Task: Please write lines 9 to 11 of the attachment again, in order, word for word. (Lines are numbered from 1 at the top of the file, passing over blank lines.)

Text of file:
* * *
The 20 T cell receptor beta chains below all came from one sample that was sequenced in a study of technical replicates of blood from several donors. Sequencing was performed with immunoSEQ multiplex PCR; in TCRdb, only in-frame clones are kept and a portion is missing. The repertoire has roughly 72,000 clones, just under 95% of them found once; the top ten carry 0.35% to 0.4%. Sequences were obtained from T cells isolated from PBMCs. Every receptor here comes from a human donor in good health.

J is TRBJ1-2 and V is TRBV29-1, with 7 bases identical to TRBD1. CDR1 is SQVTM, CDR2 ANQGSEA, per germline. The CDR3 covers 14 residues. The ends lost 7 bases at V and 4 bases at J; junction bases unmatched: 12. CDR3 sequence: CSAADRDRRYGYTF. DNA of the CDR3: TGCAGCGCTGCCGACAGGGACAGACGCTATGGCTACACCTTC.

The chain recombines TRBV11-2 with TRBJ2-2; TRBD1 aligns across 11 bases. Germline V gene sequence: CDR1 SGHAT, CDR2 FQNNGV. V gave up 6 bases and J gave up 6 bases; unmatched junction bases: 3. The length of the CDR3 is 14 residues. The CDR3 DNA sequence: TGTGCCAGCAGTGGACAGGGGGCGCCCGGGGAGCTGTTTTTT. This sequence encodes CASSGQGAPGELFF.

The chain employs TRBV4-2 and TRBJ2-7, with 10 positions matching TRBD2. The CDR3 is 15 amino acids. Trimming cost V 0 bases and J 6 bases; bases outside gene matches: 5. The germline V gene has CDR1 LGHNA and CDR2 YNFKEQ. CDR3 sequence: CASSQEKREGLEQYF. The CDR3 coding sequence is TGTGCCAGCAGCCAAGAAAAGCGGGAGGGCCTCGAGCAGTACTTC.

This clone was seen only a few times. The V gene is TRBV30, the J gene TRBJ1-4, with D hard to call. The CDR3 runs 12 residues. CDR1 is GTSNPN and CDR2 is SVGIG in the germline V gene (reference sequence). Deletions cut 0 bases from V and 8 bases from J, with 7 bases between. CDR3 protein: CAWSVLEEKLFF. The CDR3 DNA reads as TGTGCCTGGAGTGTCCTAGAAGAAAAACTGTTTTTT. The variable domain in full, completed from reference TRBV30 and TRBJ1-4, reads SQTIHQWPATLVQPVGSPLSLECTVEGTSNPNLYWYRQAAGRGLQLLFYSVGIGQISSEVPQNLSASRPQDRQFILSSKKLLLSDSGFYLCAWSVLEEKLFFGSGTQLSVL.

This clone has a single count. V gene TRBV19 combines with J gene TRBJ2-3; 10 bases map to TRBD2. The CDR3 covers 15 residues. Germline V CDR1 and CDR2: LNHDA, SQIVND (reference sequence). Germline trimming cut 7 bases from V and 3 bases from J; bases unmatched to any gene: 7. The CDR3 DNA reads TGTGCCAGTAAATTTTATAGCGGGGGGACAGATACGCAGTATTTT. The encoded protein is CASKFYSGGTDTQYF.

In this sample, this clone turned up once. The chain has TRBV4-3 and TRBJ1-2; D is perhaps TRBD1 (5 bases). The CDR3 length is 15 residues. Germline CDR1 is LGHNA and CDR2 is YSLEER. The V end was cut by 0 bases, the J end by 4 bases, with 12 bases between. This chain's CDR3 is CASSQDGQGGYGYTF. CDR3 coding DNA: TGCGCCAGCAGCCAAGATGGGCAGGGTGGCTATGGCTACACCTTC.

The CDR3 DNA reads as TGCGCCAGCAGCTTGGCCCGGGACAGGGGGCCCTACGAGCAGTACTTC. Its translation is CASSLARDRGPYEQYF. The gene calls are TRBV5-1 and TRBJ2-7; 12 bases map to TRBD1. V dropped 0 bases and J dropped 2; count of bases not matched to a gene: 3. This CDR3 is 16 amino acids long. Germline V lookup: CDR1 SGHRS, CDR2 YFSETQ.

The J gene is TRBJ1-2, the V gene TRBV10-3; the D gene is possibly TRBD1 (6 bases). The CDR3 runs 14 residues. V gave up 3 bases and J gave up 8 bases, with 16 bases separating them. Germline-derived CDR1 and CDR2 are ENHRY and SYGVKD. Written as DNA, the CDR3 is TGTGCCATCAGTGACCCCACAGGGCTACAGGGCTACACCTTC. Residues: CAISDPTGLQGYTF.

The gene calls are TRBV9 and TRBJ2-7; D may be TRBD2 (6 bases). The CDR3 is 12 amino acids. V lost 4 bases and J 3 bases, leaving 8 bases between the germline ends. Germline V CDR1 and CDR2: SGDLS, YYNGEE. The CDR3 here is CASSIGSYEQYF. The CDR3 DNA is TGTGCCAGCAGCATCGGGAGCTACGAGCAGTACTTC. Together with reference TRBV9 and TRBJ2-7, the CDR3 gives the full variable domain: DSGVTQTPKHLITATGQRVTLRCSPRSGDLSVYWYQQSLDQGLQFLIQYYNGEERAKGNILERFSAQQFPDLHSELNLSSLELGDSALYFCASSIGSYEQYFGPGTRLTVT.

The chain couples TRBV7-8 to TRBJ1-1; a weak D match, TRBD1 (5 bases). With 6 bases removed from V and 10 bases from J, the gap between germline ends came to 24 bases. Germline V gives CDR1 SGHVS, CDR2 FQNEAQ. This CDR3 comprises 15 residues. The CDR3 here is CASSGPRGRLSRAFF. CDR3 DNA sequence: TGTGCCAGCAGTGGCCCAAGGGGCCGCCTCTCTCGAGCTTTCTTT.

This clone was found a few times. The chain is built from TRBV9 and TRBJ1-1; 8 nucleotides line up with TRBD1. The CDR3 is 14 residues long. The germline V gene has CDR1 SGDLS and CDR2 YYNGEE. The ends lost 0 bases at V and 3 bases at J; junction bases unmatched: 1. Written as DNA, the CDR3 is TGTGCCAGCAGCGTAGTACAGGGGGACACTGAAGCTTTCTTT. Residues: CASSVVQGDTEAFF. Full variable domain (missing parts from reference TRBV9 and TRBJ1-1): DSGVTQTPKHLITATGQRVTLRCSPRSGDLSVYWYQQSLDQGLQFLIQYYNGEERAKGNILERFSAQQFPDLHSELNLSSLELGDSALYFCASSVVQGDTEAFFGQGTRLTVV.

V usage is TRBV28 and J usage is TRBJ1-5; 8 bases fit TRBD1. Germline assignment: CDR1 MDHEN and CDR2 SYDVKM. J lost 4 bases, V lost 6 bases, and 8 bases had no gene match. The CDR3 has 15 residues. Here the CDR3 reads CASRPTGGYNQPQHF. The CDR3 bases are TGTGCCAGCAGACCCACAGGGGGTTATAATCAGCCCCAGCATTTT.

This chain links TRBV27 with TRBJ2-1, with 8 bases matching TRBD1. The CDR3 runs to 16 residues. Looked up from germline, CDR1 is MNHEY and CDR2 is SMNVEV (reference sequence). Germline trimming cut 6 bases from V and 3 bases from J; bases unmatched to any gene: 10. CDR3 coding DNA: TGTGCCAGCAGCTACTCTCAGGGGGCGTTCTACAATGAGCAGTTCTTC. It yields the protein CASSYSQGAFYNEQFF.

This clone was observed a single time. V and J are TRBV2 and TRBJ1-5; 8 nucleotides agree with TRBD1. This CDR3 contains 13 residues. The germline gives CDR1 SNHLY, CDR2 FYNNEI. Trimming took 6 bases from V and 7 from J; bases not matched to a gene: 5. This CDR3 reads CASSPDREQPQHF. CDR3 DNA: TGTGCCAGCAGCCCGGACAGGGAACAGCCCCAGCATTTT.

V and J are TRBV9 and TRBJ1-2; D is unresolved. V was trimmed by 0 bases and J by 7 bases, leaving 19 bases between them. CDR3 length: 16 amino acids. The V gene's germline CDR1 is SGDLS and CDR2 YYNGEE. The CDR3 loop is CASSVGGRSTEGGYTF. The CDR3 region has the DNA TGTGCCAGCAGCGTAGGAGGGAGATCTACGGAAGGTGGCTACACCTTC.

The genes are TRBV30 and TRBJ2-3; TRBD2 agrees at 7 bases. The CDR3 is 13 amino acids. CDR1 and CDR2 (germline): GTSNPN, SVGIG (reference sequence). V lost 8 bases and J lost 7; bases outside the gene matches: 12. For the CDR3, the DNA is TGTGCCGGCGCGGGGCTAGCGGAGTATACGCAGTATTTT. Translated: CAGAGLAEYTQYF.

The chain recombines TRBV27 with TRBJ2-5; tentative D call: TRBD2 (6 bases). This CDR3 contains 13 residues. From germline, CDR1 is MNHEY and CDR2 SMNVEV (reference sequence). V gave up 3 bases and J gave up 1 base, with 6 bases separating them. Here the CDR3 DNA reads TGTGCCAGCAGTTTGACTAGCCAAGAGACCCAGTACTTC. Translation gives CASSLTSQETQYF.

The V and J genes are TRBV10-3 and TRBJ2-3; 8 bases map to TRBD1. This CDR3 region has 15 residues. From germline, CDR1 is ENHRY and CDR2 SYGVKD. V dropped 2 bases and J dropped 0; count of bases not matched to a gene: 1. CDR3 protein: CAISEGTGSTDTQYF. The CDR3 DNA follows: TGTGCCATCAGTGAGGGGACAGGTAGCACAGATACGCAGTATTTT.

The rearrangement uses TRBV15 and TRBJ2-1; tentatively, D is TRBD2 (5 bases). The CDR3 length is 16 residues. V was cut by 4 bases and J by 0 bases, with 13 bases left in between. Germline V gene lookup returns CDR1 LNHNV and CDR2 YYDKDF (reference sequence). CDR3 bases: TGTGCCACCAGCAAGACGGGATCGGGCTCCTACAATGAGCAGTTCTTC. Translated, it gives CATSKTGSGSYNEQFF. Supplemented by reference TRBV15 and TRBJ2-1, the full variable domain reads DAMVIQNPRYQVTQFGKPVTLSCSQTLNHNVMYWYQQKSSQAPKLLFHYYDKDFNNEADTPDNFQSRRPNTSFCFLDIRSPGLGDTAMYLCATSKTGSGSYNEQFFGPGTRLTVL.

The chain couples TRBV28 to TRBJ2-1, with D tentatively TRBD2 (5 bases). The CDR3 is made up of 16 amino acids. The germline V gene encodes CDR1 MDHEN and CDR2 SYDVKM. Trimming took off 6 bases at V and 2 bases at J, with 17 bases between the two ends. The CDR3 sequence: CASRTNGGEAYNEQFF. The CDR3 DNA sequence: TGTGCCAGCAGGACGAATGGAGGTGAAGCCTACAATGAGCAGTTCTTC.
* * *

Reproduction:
The J gene is TRBJ1-2, the V gene TRBV10-3; the D gene is possibly TRBD1 (6 bases). The CDR3 runs 14 residues. V gave up 3 bases and J gave up 8 bases, with 16 bases separating them. Germline-derived CDR1 and CDR2 are ENHRY and SYGVKD. Written as DNA, the CDR3 is TGTGCCATCAGTGACCCCACAGGGCTACAGGGCTACACCTTC. Residues: CAISDPTGLQGYTF.

The gene calls are TRBV9 and TRBJ2-7; D may be TRBD2 (6 bases). The CDR3 is 12 amino acids. V lost 4 bases and J 3 bases, leaving 8 bases between the germline ends. Germline V CDR1 and CDR2: SGDLS, YYNGEE. The CDR3 here is CASSIGSYEQYF. The CDR3 DNA is TGTGCCAGCAGCATCGGGAGCTACGAGCAGTACTTC. Together with reference TRBV9 and TRBJ2-7, the CDR3 gives the full variable domain: DSGVTQTPKHLITATGQRVTLRCSPRSGDLSVYWYQQSLDQGLQFLIQYYNGEERAKGNILERFSAQQFPDLHSELNLSSLELGDSALYFCASSIGSYEQYFGPGTRLTVT.

The chain couples TRBV7-8 to TRBJ1-1; a weak D match, TRBD1 (5 bases). With 6 bases removed from V and 10 bases from J, the gap between germline ends came to 24 bases. Germline V gives CDR1 SGHVS, CDR2 FQNEAQ. This CDR3 comprises 15 residues. The CDR3 here is CASSGPRGRLSRAFF. CDR3 DNA sequence: TGTGCCAGCAGTGGCCCAAGGGGCCGCCTCTCTCGAGCTTTCTTT.